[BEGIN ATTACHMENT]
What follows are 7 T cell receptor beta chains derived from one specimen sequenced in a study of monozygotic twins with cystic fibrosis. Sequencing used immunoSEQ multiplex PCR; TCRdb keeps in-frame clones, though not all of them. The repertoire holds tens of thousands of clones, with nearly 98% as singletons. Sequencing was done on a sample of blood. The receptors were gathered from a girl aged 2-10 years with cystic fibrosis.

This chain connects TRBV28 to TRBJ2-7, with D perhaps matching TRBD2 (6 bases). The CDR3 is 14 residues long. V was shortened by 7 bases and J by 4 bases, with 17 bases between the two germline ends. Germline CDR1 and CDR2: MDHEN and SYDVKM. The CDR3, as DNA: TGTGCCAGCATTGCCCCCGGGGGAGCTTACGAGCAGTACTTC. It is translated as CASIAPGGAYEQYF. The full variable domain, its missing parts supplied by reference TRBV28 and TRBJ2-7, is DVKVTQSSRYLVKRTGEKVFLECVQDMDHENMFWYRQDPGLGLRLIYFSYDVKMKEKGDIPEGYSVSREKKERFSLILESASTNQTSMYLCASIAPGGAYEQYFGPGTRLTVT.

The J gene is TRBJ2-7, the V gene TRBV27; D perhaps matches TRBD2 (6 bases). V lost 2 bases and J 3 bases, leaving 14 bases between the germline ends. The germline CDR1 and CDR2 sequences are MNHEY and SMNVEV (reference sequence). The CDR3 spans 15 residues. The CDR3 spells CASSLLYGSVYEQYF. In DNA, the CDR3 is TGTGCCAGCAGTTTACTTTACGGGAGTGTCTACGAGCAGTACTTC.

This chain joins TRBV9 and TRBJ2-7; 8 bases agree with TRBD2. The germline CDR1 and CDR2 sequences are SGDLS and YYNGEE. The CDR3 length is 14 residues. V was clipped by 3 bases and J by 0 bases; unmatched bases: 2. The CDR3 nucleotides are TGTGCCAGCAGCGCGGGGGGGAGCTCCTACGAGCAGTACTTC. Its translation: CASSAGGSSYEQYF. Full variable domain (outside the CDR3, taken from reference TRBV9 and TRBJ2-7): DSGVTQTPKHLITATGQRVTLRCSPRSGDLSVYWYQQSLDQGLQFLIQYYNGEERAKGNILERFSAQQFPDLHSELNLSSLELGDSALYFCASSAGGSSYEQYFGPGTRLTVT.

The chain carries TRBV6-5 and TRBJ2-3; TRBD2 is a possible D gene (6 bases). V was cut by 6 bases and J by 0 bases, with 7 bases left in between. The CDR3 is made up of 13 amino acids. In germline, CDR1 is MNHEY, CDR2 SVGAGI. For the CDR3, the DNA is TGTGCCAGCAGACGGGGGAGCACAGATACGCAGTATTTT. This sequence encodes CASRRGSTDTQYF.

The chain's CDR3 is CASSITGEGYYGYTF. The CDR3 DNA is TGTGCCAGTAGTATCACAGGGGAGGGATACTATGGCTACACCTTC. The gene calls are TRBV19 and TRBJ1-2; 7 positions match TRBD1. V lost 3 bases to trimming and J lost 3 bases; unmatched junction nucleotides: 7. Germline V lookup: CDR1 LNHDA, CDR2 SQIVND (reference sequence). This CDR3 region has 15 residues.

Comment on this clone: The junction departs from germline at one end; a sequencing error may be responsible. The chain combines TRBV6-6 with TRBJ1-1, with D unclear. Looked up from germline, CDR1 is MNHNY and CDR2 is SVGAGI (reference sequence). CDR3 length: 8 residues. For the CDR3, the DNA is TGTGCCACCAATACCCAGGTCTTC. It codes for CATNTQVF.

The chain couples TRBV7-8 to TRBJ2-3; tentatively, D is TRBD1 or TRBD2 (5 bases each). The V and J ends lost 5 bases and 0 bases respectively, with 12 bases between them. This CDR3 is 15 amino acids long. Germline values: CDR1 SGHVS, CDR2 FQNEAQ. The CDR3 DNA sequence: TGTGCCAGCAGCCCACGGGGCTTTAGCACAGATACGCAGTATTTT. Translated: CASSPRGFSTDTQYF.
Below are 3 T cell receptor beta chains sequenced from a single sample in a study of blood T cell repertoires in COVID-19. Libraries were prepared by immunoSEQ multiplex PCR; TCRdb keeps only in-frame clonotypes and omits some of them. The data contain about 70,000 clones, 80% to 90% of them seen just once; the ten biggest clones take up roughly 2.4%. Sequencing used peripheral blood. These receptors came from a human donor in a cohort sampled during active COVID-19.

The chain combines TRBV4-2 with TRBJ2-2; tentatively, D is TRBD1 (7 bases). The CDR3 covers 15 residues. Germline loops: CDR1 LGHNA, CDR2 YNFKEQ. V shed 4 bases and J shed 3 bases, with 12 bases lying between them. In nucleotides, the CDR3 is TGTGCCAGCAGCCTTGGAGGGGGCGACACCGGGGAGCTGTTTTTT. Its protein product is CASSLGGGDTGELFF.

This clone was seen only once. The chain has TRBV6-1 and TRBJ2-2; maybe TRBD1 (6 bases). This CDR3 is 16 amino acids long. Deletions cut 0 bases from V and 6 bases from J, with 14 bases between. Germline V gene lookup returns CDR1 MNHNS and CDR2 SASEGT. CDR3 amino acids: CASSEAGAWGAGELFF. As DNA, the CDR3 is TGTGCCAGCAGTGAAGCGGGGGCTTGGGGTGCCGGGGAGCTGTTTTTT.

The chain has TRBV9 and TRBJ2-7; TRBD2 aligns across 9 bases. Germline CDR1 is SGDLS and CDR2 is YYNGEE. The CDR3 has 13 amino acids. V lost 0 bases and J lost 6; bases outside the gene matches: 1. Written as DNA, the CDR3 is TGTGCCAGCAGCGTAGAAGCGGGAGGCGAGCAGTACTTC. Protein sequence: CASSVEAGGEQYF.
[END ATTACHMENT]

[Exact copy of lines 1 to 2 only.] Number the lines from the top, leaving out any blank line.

What follows are 7 T cell receptor beta chains derived from one specimen sequenced in a study of monozygotic twins with cystic fibrosis. Sequencing used immunoSEQ multiplex PCR; TCRdb keeps in-frame clones, though not all of them. The repertoire holds tens of thousands of clones, with nearly 98% as singletons. Sequencing was done on a sample of blood. The receptors were gathered from a girl aged 2-10 years with cystic fibrosis.

This chain connects TRBV28 to TRBJ2-7, with D perhaps matching TRBD2 (6 bases). The CDR3 is 14 residues long. V was shortened by 7 bases and J by 4 bases, with 17 bases between the two germline ends. Germline CDR1 and CDR2: MDHEN and SYDVKM. The CDR3, as DNA: TGTGCCAGCATTGCCCCCGGGGGAGCTTACGAGCAGTACTTC. It is translated as CASIAPGGAYEQYF. The full variable domain, its missing parts supplied by reference TRBV28 and TRBJ2-7, is DVKVTQSSRYLVKRTGEKVFLECVQDMDHENMFWYRQDPGLGLRLIYFSYDVKMKEKGDIPEGYSVSREKKERFSLILESASTNQTSMYLCASIAPGGAYEQYFGPGTRLTVT.